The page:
EMAV Review: Searing ‘Dance Nation’ takes a heartfelt look at girlhood ★★★★½

An authentic look at growing up a girl



★★★★½ - Delicious


Growing up a girl can be a traumatic experience for some. The LAB LV gave a poignant, brutally honest presentation of Claire Barron’s 2018 dark comedy “Dance Nation” recently at The Playhouse. About the trials and tribulations of a tween competitive dance team, anyone who grew up taking dance—or participated in any group activity for that matter—might appreciate the authenticity of the piece.


Barron captures so much about the way pre-adolescent girls (and boys) talk—like the silly, stream-of-consciousness things they say and the mind-boggling things they believe—in her funny dialogue, which is often about body parts and naively sexual in nature. She examines not only how girls cope with their changing bodies and navigate relationships during such a formative period of life, but also how the cutthroat nature of dance—with its emphasis on talent and winning over having fun—can have a critical role in shaping their personalities.



A sort of memory play, Barron wrote the characters so the age of the performers doesn’t matter so much, so we see not only the child but also glimpses of the woman or man they hope to become. And while the choreographed dances are a part of the text, the characters aren’t always the best dancers, and the actors dance as the characters would.


Director Kate St-Pierre has assembled an excellent ensemble cast with stamina and focus for the high-energy show. Performance experience varies a bit but each actor has their moment to shine in well-modulated scenes and monologues and the emphasis on character development pays off. Having the audience on three sides allows intimacy, though sometimes visibility is obscured since actors sit on the floor a lot.



The good stuff happens when dancers sit on the floor and chat before and after class while they rummage through bags, do their hair, and get dressed. They give each other advice about their changing bodies and the boys they like, build each other up and tear each other down. They want to dance more than anything in the world, and they all want the leading part.


The dance team is taking their “Gandhi Dance” (choreographed by Anastasia Weiss) to Nationals, and Amina has the title part. Ruliko Cronin gives an earnest, layered performance of Amina, the girl who has the most talent, gets the best roles, and knows she’s better than everyone else. She feels humble enough about her abilities to let others have the spotlight, but only to a degree. Her competitive edge and ambition always wins out. As Amina’s best friend Zuzu, Shambrion Treadwell gives us the vulnerable facets of a sensitive girl who wants so badly to dance, but is overlooked because she lacks confidence and natural talent. When she finally gets the chance to take center stage as the Spirit of Gandhi, she blows it in a form of subconscious self-sabotage.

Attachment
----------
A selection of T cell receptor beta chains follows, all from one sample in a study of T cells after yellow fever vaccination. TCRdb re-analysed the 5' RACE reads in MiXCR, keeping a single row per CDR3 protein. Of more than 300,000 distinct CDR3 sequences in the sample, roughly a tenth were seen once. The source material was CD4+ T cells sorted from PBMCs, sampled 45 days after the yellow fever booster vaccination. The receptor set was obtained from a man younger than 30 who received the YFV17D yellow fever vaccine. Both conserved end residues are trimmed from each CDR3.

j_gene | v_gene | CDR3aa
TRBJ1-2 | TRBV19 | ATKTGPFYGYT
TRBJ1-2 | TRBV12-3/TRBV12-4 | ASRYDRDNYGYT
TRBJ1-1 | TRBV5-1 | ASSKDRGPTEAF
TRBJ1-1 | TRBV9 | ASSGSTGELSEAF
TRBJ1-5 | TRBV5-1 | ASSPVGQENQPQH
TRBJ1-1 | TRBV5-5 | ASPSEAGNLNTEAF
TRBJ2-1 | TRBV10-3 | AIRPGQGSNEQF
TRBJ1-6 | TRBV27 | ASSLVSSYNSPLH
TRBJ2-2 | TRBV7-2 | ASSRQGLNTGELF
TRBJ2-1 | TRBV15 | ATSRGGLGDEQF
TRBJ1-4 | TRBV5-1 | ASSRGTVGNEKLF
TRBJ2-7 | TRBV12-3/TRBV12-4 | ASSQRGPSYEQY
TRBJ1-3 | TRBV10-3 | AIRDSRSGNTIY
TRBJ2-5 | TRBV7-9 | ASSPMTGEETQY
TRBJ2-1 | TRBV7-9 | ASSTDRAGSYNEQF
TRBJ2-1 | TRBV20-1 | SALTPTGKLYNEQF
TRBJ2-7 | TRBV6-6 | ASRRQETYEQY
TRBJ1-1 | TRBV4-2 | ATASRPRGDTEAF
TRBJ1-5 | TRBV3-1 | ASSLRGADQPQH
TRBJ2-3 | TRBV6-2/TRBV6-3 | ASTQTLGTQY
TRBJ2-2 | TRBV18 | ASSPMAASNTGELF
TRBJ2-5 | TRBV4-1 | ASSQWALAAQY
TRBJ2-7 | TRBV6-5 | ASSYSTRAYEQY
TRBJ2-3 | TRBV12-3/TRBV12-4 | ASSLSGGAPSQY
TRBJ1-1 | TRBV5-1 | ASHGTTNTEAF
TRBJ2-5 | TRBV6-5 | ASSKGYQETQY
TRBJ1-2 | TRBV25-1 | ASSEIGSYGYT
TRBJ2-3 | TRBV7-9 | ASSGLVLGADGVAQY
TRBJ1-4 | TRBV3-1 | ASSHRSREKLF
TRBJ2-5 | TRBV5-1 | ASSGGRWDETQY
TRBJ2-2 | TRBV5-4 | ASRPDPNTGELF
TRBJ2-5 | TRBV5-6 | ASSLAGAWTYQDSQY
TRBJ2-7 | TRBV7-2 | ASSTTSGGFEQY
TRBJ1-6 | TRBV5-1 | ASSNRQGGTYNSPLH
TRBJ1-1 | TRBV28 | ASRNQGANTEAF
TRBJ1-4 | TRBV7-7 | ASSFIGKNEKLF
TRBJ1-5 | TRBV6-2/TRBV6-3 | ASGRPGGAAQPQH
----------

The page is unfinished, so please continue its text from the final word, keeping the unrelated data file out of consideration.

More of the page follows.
Destiny Nelson embodies the role of Ashlee, and fully embraces her epic, kick-ass monologue (neatly lit by the glow of her castmates’ cell phones) that is by turns hilarious and surprising, a sort of female power anthem to boost the confidence of both her present and future self. Gigi Guizado gives a sweet, people-pleasing Maeve who always stands with her feet in first position as if ready to take on any challenge, while Daniela Munafo perfects the eye roll with her outspoken, uninhibited Sofia. And Aisha Kasmir as Connie and Ja’Saun Crawford as Luke are fine in less prominent parts.



Kelly Hawes plays multiple roles, and is especially powerful as Zuzu’s strong, cancer-stricken Mom in a scene with Darren Pitura as Dance Teacher Pat. Dressed in all black as any self-respecting artist would be, Pitura nails the win-at-all-costs Teacher with a funny, deadpan toughness that could rival any football coach. His doomsday motivational speech to the dancers is masterful in build and comic impact, and also downright chilling. Yet he shows glimpses of regret and also a realization of his influence on his students’ self-esteem.



The show also pokes fun at the cheesiness of dance teams and the sexualization of prepubescent dancers. Every recital has a “Sailor Dance,” choreographed here by Weiss, and Caine Keenan’s “Face Dance” features cool movement spotlit from the shoulders up. “Spider Pussy Dance,” choreographed by Weiss, St-Pierre, and the ensemble, is like a metaphor for the precocious beasts that adolescent girls can be. The spare set design by Benjamin Loewy works well as a dance studio, Dave Clark nicely lights the show in aspects of both dance and drama, and Dustin Shaffer adds a whimsical note to the costumes with the multicolored team jackets.


LAB LV’s “Dance Nation” is an authentic look at the traumas of growing up a girl.




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